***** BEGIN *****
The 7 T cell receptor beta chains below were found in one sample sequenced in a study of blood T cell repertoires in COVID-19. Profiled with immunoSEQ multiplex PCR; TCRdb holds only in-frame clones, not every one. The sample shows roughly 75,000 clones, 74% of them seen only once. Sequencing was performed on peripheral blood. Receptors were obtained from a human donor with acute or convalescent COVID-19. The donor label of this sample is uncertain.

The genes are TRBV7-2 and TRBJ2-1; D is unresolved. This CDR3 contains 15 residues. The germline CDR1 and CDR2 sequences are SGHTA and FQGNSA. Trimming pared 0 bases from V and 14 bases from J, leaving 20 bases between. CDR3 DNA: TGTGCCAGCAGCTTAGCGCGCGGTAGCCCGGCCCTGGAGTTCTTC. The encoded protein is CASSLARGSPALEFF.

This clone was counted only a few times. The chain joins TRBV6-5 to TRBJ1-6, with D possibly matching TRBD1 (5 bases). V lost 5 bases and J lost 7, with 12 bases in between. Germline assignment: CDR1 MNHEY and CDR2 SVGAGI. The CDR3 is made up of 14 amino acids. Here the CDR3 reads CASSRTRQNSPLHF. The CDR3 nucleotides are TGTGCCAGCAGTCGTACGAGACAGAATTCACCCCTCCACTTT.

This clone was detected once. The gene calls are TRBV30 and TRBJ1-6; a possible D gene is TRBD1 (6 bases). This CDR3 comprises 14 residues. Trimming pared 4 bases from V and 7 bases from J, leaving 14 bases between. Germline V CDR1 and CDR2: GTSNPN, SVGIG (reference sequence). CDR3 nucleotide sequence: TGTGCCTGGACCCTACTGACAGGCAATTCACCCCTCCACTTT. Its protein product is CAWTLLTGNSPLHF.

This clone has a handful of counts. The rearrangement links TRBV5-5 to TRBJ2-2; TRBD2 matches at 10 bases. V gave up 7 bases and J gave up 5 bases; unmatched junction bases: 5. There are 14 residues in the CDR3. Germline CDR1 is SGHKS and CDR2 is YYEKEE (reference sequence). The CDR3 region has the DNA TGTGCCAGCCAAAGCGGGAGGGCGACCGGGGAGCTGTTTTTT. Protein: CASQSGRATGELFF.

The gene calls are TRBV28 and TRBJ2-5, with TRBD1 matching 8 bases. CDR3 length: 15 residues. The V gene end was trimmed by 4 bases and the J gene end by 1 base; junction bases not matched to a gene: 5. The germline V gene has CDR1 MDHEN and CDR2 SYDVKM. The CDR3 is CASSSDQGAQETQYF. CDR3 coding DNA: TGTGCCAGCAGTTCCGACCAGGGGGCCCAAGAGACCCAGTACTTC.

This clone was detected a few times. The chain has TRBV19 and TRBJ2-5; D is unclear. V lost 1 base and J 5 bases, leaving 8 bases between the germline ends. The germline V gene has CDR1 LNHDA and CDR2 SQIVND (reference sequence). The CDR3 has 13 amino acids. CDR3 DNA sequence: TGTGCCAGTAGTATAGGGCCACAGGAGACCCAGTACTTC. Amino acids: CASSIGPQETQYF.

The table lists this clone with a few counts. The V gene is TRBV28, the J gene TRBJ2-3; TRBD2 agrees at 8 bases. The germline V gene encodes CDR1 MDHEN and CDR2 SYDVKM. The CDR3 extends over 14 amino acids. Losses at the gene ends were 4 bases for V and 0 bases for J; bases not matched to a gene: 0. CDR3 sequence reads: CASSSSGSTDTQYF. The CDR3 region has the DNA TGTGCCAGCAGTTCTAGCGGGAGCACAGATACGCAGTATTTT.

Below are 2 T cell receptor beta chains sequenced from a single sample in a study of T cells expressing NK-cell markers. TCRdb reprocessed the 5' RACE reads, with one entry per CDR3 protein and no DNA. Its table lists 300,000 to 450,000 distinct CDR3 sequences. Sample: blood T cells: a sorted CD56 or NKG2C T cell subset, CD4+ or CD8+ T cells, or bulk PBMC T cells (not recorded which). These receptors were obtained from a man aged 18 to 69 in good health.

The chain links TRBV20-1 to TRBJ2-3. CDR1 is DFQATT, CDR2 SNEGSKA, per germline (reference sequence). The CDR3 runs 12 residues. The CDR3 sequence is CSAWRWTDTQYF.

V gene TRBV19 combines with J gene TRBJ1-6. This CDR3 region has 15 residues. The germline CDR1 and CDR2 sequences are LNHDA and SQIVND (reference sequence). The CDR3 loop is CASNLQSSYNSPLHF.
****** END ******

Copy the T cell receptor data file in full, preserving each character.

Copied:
The 7 T cell receptor beta chains below were found in one sample sequenced in a study of blood T cell repertoires in COVID-19. Profiled with immunoSEQ multiplex PCR; TCRdb holds only in-frame clones, not every one. The sample shows roughly 75,000 clones, 74% of them seen only once. Sequencing was performed on peripheral blood. Receptors were obtained from a human donor with acute or convalescent COVID-19. The donor label of this sample is uncertain.

The genes are TRBV7-2 and TRBJ2-1; D is unresolved. This CDR3 contains 15 residues. The germline CDR1 and CDR2 sequences are SGHTA and FQGNSA. Trimming pared 0 bases from V and 14 bases from J, leaving 20 bases between. CDR3 DNA: TGTGCCAGCAGCTTAGCGCGCGGTAGCCCGGCCCTGGAGTTCTTC. The encoded protein is CASSLARGSPALEFF.

This clone was counted only a few times. The chain joins TRBV6-5 to TRBJ1-6, with D possibly matching TRBD1 (5 bases). V lost 5 bases and J lost 7, with 12 bases in between. Germline assignment: CDR1 MNHEY and CDR2 SVGAGI. The CDR3 is made up of 14 amino acids. Here the CDR3 reads CASSRTRQNSPLHF. The CDR3 nucleotides are TGTGCCAGCAGTCGTACGAGACAGAATTCACCCCTCCACTTT.

This clone was detected once. The gene calls are TRBV30 and TRBJ1-6; a possible D gene is TRBD1 (6 bases). This CDR3 comprises 14 residues. Trimming pared 4 bases from V and 7 bases from J, leaving 14 bases between. Germline V CDR1 and CDR2: GTSNPN, SVGIG (reference sequence). CDR3 nucleotide sequence: TGTGCCTGGACCCTACTGACAGGCAATTCACCCCTCCACTTT. Its protein product is CAWTLLTGNSPLHF.

This clone has a handful of counts. The rearrangement links TRBV5-5 to TRBJ2-2; TRBD2 matches at 10 bases. V gave up 7 bases and J gave up 5 bases; unmatched junction bases: 5. There are 14 residues in the CDR3. Germline CDR1 is SGHKS and CDR2 is YYEKEE (reference sequence). The CDR3 region has the DNA TGTGCCAGCCAAAGCGGGAGGGCGACCGGGGAGCTGTTTTTT. Protein: CASQSGRATGELFF.

The gene calls are TRBV28 and TRBJ2-5, with TRBD1 matching 8 bases. CDR3 length: 15 residues. The V gene end was trimmed by 4 bases and the J gene end by 1 base; junction bases not matched to a gene: 5. The germline V gene has CDR1 MDHEN and CDR2 SYDVKM. The CDR3 is CASSSDQGAQETQYF. CDR3 coding DNA: TGTGCCAGCAGTTCCGACCAGGGGGCCCAAGAGACCCAGTACTTC.

This clone was detected a few times. The chain has TRBV19 and TRBJ2-5; D is unclear. V lost 1 base and J 5 bases, leaving 8 bases between the germline ends. The germline V gene has CDR1 LNHDA and CDR2 SQIVND (reference sequence). The CDR3 has 13 amino acids. CDR3 DNA sequence: TGTGCCAGTAGTATAGGGCCACAGGAGACCCAGTACTTC. Amino acids: CASSIGPQETQYF.

The table lists this clone with a few counts. The V gene is TRBV28, the J gene TRBJ2-3; TRBD2 agrees at 8 bases. The germline V gene encodes CDR1 MDHEN and CDR2 SYDVKM. The CDR3 extends over 14 amino acids. Losses at the gene ends were 4 bases for V and 0 bases for J; bases not matched to a gene: 0. CDR3 sequence reads: CASSSSGSTDTQYF. The CDR3 region has the DNA TGTGCCAGCAGTTCTAGCGGGAGCACAGATACGCAGTATTTT.

Below are 2 T cell receptor beta chains sequenced from a single sample in a study of T cells expressing NK-cell markers. TCRdb reprocessed the 5' RACE reads, with one entry per CDR3 protein and no DNA. Its table lists 300,000 to 450,000 distinct CDR3 sequences. Sample: blood T cells: a sorted CD56 or NKG2C T cell subset, CD4+ or CD8+ T cells, or bulk PBMC T cells (not recorded which). These receptors were obtained from a man aged 18 to 69 in good health.

The chain links TRBV20-1 to TRBJ2-3. CDR1 is DFQATT, CDR2 SNEGSKA, per germline (reference sequence). The CDR3 runs 12 residues. The CDR3 sequence is CSAWRWTDTQYF.

V gene TRBV19 combines with J gene TRBJ1-6. This CDR3 region has 15 residues. The germline CDR1 and CDR2 sequences are LNHDA and SQIVND (reference sequence). The CDR3 loop is CASNLQSSYNSPLHF.